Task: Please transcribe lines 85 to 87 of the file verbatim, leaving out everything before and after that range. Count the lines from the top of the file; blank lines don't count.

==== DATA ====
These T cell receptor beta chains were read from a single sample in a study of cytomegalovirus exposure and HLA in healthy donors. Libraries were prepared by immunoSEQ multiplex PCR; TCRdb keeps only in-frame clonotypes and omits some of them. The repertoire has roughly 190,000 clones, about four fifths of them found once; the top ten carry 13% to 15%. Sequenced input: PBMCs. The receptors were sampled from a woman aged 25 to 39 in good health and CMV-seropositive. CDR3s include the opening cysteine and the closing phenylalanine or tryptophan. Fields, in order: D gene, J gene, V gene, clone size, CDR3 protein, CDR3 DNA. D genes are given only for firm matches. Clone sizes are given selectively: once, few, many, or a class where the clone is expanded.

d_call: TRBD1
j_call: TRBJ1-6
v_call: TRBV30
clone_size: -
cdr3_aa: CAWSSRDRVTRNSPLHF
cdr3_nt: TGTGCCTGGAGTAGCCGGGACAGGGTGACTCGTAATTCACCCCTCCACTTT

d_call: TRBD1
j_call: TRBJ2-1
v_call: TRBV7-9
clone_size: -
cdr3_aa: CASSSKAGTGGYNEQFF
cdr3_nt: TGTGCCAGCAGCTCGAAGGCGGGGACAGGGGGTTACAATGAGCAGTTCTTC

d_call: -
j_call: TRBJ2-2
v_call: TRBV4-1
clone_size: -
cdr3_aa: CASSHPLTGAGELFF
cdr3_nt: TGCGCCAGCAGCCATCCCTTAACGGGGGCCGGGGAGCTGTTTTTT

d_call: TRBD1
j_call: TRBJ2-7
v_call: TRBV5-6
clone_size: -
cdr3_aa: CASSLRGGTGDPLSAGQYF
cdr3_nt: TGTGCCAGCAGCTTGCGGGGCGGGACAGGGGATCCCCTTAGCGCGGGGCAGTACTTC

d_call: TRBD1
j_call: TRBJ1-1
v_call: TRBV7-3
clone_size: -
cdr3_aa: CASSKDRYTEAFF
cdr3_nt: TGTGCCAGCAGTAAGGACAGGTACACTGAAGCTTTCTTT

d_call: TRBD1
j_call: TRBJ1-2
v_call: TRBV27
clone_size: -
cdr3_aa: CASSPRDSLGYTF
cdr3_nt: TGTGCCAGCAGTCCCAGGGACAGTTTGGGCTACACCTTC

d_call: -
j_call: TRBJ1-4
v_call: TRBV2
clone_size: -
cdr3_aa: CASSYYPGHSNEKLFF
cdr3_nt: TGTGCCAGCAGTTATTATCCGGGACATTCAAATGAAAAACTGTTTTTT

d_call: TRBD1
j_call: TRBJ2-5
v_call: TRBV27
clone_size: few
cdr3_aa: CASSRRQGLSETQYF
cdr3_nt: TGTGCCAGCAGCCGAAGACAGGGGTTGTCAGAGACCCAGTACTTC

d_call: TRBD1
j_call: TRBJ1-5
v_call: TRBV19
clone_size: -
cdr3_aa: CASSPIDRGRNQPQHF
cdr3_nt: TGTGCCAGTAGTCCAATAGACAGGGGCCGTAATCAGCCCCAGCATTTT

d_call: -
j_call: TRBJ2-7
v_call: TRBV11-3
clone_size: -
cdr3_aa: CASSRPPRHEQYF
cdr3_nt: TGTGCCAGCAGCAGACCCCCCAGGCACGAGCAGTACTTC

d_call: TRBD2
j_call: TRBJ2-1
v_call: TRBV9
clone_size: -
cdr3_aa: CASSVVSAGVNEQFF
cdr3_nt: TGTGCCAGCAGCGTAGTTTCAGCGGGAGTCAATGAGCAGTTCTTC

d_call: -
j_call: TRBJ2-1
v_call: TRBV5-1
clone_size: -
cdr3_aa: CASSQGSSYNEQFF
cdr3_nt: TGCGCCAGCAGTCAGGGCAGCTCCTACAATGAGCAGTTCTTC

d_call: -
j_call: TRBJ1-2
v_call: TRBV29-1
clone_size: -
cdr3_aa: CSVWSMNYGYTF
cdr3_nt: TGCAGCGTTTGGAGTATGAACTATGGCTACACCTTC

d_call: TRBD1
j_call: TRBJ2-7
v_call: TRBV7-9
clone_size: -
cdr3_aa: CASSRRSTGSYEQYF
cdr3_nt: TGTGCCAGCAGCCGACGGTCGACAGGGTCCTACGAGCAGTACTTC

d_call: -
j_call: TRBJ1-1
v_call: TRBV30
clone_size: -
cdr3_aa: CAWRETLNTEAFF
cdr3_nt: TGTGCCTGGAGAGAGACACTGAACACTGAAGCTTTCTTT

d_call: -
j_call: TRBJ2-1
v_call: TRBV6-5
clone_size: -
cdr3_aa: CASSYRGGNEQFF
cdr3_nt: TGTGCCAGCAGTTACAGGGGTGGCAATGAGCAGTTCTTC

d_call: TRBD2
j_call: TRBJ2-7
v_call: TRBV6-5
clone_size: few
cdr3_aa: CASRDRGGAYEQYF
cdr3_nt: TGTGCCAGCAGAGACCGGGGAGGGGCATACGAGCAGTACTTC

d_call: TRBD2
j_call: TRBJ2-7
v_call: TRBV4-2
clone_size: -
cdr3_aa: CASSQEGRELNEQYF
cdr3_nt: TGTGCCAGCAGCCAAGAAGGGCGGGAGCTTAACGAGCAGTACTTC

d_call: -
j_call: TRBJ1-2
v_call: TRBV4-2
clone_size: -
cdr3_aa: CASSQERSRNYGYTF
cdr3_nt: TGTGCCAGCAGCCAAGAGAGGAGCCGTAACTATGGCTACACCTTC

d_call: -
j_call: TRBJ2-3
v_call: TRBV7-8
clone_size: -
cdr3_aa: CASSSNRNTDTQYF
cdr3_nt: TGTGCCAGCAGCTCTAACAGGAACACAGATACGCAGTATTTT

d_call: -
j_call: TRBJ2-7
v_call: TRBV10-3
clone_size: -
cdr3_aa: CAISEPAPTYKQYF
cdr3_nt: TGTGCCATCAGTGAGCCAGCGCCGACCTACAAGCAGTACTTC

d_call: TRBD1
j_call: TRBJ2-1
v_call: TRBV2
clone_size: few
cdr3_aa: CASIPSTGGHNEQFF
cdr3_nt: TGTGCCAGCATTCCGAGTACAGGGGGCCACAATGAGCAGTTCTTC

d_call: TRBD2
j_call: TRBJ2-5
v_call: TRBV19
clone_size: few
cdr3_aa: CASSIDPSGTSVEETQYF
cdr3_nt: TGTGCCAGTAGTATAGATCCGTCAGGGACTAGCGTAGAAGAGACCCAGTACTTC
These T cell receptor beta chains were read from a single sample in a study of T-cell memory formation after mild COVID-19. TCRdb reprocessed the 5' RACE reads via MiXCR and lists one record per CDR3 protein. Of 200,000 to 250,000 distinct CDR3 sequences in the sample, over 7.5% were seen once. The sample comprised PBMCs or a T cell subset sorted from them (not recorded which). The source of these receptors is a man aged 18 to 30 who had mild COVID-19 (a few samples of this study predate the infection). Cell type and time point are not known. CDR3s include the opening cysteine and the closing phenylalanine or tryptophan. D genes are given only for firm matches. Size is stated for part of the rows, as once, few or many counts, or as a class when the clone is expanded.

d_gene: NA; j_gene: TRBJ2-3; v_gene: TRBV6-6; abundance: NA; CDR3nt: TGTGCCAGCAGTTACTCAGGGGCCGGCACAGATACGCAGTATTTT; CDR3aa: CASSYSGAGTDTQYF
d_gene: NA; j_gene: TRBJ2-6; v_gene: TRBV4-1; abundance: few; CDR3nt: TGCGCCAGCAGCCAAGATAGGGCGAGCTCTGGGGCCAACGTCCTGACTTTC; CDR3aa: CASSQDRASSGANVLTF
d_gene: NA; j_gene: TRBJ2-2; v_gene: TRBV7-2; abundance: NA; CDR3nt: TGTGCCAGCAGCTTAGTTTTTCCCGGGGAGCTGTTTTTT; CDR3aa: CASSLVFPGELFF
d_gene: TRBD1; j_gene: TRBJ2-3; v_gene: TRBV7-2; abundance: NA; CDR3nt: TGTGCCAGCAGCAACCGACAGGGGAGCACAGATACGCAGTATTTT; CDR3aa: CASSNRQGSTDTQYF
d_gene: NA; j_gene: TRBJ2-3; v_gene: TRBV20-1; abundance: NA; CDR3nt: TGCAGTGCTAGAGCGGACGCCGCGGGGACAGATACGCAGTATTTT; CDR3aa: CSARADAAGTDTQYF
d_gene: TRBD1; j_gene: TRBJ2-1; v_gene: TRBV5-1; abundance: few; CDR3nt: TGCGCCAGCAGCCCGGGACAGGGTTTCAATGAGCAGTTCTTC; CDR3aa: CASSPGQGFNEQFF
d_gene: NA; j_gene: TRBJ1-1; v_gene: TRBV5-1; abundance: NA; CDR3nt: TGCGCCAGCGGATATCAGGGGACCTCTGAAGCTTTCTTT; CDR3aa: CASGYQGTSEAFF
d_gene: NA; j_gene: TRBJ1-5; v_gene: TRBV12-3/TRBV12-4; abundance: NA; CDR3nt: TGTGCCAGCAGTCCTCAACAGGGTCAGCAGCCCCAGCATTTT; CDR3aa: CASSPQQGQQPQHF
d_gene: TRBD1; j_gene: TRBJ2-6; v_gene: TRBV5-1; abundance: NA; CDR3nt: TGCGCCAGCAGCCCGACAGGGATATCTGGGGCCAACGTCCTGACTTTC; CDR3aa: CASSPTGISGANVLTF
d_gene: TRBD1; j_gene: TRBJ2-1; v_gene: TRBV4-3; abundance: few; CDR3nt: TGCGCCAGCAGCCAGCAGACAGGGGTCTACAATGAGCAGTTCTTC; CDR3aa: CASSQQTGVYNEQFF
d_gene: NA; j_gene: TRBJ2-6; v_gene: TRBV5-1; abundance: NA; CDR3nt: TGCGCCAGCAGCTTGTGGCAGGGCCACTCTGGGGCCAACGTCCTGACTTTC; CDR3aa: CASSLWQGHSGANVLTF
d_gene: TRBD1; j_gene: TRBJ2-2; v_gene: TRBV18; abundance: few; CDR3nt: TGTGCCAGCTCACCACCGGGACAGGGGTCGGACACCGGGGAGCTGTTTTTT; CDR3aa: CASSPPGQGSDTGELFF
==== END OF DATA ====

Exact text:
cdr3_nt: TGTGCCAGCAGCCGACGGTCGACAGGGTCCTACGAGCAGTACTTC

d_call: -
j_call: TRBJ1-1